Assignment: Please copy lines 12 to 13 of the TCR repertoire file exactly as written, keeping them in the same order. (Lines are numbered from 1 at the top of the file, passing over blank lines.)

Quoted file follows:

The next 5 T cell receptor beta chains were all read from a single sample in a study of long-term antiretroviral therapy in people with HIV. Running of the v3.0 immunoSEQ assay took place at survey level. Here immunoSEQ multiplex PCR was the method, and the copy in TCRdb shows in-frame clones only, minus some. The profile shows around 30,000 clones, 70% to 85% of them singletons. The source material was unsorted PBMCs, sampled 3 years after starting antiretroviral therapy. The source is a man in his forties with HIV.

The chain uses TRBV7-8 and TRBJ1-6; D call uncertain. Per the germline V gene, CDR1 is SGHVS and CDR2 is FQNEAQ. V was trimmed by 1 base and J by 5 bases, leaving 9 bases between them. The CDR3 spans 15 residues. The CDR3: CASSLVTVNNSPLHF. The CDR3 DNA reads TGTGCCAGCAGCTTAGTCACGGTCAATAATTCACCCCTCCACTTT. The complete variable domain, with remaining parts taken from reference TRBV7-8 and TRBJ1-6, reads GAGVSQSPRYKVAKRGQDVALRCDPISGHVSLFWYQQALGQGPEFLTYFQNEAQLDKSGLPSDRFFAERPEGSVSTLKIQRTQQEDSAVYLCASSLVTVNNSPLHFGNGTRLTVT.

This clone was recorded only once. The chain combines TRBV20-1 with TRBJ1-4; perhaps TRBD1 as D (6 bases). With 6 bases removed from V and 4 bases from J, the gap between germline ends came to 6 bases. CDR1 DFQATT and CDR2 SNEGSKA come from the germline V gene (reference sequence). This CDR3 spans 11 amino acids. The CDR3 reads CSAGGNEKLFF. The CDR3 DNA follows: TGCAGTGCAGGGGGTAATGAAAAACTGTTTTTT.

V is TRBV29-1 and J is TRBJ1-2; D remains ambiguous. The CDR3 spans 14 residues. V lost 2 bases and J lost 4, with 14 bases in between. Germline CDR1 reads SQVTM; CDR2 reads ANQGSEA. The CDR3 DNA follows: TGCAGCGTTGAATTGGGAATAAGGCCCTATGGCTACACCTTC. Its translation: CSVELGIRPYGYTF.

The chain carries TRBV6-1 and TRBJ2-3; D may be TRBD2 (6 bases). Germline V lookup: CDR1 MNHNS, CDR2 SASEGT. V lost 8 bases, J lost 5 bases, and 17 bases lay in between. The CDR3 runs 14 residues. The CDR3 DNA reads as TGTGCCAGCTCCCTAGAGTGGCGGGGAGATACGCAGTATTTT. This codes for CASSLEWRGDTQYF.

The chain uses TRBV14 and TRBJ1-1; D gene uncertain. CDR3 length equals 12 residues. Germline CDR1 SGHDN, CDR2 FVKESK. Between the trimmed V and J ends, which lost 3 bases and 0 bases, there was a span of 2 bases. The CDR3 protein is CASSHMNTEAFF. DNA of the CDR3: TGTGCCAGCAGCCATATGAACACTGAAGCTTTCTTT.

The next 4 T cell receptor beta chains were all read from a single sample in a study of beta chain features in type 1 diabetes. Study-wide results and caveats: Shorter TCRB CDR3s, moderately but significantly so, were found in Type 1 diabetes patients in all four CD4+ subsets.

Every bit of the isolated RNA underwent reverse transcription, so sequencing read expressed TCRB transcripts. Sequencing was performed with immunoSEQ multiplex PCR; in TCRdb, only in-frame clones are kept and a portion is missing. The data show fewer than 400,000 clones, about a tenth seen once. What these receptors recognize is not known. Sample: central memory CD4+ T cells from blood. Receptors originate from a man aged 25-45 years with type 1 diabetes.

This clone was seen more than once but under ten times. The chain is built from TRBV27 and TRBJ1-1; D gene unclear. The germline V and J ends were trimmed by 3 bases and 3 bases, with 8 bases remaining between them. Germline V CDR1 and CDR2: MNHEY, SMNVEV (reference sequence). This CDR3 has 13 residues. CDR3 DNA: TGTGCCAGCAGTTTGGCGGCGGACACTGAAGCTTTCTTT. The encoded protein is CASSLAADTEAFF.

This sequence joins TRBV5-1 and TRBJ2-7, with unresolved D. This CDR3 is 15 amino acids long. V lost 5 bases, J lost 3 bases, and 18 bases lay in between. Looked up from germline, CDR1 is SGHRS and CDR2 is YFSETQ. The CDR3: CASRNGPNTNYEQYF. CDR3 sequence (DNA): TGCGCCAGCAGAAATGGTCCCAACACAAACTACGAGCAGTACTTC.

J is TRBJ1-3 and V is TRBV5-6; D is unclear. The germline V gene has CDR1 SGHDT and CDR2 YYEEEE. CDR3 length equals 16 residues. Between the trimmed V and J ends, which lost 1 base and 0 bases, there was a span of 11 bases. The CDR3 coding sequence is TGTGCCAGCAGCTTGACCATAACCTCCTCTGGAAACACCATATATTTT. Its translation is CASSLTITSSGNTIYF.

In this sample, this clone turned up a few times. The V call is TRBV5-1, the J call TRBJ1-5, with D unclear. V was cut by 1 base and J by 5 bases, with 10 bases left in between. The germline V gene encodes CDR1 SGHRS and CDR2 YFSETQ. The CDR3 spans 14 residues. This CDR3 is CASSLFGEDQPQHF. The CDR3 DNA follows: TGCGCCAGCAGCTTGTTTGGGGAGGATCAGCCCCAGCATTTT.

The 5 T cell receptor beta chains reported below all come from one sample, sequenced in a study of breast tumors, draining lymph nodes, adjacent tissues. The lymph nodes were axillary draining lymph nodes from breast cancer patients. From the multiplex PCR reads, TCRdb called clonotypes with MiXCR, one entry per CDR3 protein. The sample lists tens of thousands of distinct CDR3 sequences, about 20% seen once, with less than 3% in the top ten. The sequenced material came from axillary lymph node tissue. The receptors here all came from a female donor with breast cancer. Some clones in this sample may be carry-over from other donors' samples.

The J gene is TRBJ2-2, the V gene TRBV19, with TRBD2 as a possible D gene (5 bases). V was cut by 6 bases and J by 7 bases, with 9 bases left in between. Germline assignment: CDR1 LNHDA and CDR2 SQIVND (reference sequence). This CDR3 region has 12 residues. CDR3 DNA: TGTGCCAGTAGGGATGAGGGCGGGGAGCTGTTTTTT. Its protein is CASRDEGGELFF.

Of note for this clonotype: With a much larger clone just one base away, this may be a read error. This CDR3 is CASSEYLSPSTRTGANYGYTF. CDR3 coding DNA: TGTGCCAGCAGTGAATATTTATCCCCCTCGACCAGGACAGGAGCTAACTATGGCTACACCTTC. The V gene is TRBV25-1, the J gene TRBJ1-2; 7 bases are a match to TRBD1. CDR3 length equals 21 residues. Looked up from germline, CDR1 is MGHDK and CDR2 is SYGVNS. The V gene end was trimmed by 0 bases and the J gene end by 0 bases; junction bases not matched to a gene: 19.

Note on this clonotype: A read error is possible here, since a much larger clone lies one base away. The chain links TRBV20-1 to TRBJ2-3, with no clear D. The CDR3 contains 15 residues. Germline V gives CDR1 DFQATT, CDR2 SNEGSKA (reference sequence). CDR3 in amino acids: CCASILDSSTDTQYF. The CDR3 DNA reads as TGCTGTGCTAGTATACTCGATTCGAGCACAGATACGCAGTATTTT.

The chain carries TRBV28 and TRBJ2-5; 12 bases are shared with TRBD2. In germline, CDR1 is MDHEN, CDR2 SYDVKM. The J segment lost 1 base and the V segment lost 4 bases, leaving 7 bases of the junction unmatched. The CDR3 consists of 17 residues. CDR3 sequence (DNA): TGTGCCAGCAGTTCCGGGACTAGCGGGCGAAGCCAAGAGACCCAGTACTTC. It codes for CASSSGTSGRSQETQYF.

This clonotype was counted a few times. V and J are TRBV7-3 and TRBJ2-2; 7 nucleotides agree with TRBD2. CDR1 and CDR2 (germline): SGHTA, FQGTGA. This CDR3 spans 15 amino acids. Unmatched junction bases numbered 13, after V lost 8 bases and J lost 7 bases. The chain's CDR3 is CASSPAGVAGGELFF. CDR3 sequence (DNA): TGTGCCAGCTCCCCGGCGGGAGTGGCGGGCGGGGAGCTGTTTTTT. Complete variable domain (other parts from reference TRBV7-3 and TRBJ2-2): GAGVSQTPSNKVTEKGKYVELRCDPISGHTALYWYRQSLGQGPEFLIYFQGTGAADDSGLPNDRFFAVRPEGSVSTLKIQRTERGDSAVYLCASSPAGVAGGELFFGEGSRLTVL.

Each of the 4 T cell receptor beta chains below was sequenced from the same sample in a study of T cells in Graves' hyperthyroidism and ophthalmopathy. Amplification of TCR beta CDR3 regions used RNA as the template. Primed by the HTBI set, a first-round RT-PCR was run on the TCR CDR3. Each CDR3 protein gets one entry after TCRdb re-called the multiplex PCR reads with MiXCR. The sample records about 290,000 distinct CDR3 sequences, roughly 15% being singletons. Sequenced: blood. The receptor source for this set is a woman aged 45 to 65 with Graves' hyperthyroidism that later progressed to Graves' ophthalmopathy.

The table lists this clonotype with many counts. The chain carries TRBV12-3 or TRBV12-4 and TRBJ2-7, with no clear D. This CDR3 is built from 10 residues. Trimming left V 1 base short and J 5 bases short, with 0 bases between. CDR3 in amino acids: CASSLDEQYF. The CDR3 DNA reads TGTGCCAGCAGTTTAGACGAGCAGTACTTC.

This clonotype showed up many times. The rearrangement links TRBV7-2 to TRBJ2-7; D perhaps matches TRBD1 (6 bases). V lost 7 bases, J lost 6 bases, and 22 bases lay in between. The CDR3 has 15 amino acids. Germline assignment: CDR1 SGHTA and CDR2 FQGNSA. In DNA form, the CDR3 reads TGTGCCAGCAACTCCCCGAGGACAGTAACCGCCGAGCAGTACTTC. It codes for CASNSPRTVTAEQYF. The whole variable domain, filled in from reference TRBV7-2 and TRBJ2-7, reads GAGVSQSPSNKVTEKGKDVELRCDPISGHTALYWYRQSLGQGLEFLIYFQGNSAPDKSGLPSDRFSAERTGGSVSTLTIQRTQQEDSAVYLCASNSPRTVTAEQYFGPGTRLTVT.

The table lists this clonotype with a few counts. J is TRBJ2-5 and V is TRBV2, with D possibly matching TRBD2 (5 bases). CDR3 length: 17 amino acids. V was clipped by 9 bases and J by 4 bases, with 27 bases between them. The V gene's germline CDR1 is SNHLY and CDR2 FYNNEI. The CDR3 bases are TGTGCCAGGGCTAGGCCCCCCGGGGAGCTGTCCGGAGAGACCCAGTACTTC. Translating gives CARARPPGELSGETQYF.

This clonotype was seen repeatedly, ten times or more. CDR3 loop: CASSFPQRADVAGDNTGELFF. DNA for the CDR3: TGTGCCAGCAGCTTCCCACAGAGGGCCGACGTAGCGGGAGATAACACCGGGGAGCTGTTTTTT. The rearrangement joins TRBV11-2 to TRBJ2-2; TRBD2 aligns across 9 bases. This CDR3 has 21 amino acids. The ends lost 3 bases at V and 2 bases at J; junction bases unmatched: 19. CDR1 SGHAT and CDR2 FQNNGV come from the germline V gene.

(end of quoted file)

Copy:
In this sample, this clone turned up a few times. The V call is TRBV5-1, the J call TRBJ1-5, with D unclear. V was cut by 1 base and J by 5 bases, with 10 bases left in between. The germline V gene encodes CDR1 SGHRS and CDR2 YFSETQ. The CDR3 spans 14 residues. This CDR3 is CASSLFGEDQPQHF. The CDR3 DNA follows: TGCGCCAGCAGCTTGTTTGGGGAGGATCAGCCCCAGCATTTT.

The 5 T cell receptor beta chains reported below all come from one sample, sequenced in a study of breast tumors, draining lymph nodes, adjacent tissues. The lymph nodes were axillary draining lymph nodes from breast cancer patients. From the multiplex PCR reads, TCRdb called clonotypes with MiXCR, one entry per CDR3 protein. The sample lists tens of thousands of distinct CDR3 sequences, about 20% seen once, with less than 3% in the top ten. The sequenced material came from axillary lymph node tissue. The receptors here all came from a female donor with breast cancer. Some clones in this sample may be carry-over from other donors' samples.